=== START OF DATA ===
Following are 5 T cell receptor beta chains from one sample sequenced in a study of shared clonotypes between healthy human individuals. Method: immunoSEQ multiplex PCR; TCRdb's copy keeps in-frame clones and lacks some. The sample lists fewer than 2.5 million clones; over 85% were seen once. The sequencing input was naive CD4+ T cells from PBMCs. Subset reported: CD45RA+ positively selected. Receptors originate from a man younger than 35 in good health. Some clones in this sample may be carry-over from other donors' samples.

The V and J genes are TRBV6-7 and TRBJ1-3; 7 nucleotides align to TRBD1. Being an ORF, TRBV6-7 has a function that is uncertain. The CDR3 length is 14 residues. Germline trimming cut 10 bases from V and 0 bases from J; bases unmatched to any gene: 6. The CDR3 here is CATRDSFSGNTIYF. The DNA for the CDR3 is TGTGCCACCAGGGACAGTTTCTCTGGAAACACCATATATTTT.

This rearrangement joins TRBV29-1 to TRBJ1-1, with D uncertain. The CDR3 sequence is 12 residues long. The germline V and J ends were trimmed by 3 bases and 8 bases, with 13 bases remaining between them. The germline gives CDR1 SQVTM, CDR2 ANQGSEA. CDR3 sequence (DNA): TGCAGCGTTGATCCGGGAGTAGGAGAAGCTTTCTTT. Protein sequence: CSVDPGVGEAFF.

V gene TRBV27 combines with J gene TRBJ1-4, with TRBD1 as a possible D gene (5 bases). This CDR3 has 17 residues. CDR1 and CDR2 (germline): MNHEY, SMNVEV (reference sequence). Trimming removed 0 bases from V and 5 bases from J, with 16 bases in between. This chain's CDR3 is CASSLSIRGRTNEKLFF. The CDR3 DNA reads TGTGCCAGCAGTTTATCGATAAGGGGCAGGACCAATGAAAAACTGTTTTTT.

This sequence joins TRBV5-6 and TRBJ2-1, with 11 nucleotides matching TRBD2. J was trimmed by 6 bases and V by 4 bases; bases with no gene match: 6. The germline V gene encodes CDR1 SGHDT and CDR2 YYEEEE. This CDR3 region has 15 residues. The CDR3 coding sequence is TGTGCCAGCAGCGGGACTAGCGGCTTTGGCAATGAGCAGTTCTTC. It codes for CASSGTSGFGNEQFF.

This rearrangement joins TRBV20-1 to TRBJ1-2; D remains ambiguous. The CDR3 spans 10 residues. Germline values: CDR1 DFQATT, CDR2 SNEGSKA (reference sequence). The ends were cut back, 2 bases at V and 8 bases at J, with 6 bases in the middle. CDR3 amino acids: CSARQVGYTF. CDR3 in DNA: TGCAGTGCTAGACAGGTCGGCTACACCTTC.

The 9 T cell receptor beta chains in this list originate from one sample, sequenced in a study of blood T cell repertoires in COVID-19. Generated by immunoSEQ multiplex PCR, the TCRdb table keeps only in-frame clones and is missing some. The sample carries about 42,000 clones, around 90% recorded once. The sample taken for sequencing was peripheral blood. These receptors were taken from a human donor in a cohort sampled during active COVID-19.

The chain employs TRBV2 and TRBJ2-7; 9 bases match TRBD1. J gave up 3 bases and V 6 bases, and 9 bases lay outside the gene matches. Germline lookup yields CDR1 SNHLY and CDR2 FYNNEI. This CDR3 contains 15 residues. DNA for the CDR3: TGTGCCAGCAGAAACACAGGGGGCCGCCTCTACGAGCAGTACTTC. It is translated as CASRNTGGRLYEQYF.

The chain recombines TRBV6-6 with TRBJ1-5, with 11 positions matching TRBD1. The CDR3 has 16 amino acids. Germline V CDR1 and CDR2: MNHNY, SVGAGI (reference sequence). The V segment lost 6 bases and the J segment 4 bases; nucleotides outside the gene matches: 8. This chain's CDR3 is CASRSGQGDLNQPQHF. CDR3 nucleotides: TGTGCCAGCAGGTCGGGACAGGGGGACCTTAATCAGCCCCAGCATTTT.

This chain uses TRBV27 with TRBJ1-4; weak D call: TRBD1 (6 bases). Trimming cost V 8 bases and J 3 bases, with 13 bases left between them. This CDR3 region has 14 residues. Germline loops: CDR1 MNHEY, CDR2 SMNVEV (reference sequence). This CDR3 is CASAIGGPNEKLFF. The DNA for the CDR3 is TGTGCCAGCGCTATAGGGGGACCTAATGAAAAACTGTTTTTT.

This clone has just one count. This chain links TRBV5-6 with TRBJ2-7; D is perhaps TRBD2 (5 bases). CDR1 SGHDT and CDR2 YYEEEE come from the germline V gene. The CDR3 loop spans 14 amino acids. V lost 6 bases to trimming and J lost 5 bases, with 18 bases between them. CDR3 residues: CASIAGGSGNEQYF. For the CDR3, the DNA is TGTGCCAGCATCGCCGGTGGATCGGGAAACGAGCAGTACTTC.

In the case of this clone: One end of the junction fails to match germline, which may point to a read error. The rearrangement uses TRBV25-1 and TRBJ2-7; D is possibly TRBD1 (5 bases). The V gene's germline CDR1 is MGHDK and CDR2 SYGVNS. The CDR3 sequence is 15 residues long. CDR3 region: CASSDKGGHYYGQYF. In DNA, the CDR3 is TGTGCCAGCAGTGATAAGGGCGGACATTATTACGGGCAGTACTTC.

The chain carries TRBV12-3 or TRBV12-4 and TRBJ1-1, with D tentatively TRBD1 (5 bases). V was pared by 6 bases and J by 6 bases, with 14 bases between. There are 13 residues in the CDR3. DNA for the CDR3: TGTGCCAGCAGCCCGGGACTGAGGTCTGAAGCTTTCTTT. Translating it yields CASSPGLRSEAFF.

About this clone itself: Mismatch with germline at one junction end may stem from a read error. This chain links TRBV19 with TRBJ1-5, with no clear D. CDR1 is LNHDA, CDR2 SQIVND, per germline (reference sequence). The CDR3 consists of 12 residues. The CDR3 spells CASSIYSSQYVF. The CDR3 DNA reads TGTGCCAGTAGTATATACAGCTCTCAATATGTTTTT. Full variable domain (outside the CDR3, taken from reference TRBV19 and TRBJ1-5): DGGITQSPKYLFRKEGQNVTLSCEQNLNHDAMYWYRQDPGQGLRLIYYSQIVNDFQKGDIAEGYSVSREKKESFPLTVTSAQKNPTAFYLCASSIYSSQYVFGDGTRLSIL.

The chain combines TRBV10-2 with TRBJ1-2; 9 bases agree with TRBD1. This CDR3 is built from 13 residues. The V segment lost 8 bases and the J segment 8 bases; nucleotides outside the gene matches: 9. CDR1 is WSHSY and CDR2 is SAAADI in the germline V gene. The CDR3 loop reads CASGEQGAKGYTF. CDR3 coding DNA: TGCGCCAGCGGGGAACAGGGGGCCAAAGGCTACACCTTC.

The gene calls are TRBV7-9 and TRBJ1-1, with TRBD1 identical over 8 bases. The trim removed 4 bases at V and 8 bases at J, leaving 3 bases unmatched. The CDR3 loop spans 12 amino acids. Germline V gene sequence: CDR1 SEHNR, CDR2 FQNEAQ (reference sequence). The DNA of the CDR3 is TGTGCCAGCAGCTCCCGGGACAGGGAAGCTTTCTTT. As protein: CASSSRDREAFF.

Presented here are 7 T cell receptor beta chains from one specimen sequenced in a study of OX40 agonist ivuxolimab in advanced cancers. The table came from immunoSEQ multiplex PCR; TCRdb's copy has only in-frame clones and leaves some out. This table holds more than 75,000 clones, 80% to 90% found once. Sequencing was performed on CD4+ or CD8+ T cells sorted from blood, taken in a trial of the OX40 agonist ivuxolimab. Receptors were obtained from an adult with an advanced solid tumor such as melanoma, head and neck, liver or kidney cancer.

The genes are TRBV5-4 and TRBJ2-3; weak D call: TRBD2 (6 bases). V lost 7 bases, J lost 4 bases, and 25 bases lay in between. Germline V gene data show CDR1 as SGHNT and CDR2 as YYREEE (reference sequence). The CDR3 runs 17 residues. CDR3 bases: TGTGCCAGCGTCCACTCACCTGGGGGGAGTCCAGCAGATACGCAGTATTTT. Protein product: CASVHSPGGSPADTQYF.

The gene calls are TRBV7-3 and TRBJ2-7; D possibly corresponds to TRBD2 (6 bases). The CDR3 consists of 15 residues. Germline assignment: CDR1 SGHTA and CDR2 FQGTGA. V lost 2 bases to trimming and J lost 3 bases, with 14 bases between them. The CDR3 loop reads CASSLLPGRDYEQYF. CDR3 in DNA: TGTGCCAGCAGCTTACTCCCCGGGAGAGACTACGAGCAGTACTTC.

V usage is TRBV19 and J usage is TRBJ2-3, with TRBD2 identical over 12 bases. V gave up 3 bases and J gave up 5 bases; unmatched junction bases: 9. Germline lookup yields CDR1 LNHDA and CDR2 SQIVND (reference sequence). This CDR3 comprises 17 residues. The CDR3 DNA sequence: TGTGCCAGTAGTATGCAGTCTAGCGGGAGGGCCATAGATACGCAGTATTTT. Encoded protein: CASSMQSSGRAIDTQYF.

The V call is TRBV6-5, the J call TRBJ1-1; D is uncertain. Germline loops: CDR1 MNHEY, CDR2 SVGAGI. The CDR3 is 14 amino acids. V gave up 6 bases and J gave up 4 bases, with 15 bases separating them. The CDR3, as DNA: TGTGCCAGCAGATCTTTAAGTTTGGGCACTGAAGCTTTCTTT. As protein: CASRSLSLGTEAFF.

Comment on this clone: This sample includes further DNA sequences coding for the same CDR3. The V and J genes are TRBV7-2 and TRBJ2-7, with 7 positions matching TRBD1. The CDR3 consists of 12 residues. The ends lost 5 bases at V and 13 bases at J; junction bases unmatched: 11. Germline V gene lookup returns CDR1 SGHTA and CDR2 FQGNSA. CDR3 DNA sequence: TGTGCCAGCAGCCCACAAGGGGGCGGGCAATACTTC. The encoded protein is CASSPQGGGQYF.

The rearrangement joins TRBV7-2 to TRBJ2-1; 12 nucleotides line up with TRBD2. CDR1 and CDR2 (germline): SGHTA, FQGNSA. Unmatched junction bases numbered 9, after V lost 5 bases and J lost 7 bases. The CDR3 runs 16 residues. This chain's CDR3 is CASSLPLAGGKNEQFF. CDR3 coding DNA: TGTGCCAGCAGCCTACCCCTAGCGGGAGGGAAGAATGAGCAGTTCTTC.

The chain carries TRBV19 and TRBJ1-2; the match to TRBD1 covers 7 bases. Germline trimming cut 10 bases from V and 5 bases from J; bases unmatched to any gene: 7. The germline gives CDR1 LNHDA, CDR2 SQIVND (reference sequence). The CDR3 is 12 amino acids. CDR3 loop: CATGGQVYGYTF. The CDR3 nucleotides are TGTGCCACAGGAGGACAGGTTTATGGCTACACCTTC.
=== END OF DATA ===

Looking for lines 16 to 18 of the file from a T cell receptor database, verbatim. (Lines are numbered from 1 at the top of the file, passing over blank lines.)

The gene calls are TRBV7-9 and TRBJ1-1, with TRBD1 identical over 8 bases. The trim removed 4 bases at V and 8 bases at J, leaving 3 bases unmatched. The CDR3 loop spans 12 amino acids. Germline V gene sequence: CDR1 SEHNR, CDR2 FQNEAQ (reference sequence). The DNA of the CDR3 is TGTGCCAGCAGCTCCCGGGACAGGGAAGCTTTCTTT. As protein: CASSSRDREAFF.

Presented here are 7 T cell receptor beta chains from one specimen sequenced in a study of OX40 agonist ivuxolimab in advanced cancers. The table came from immunoSEQ multiplex PCR; TCRdb's copy has only in-frame clones and leaves some out. This table holds more than 75,000 clones, 80% to 90% found once. Sequencing was performed on CD4+ or CD8+ T cells sorted from blood, taken in a trial of the OX40 agonist ivuxolimab. Receptors were obtained from an adult with an advanced solid tumor such as melanoma, head and neck, liver or kidney cancer.

The genes are TRBV5-4 and TRBJ2-3; weak D call: TRBD2 (6 bases). V lost 7 bases, J lost 4 bases, and 25 bases lay in between. Germline V gene data show CDR1 as SGHNT and CDR2 as YYREEE (reference sequence). The CDR3 runs 17 residues. CDR3 bases: TGTGCCAGCGTCCACTCACCTGGGGGGAGTCCAGCAGATACGCAGTATTTT. Protein product: CASVHSPGGSPADTQYF.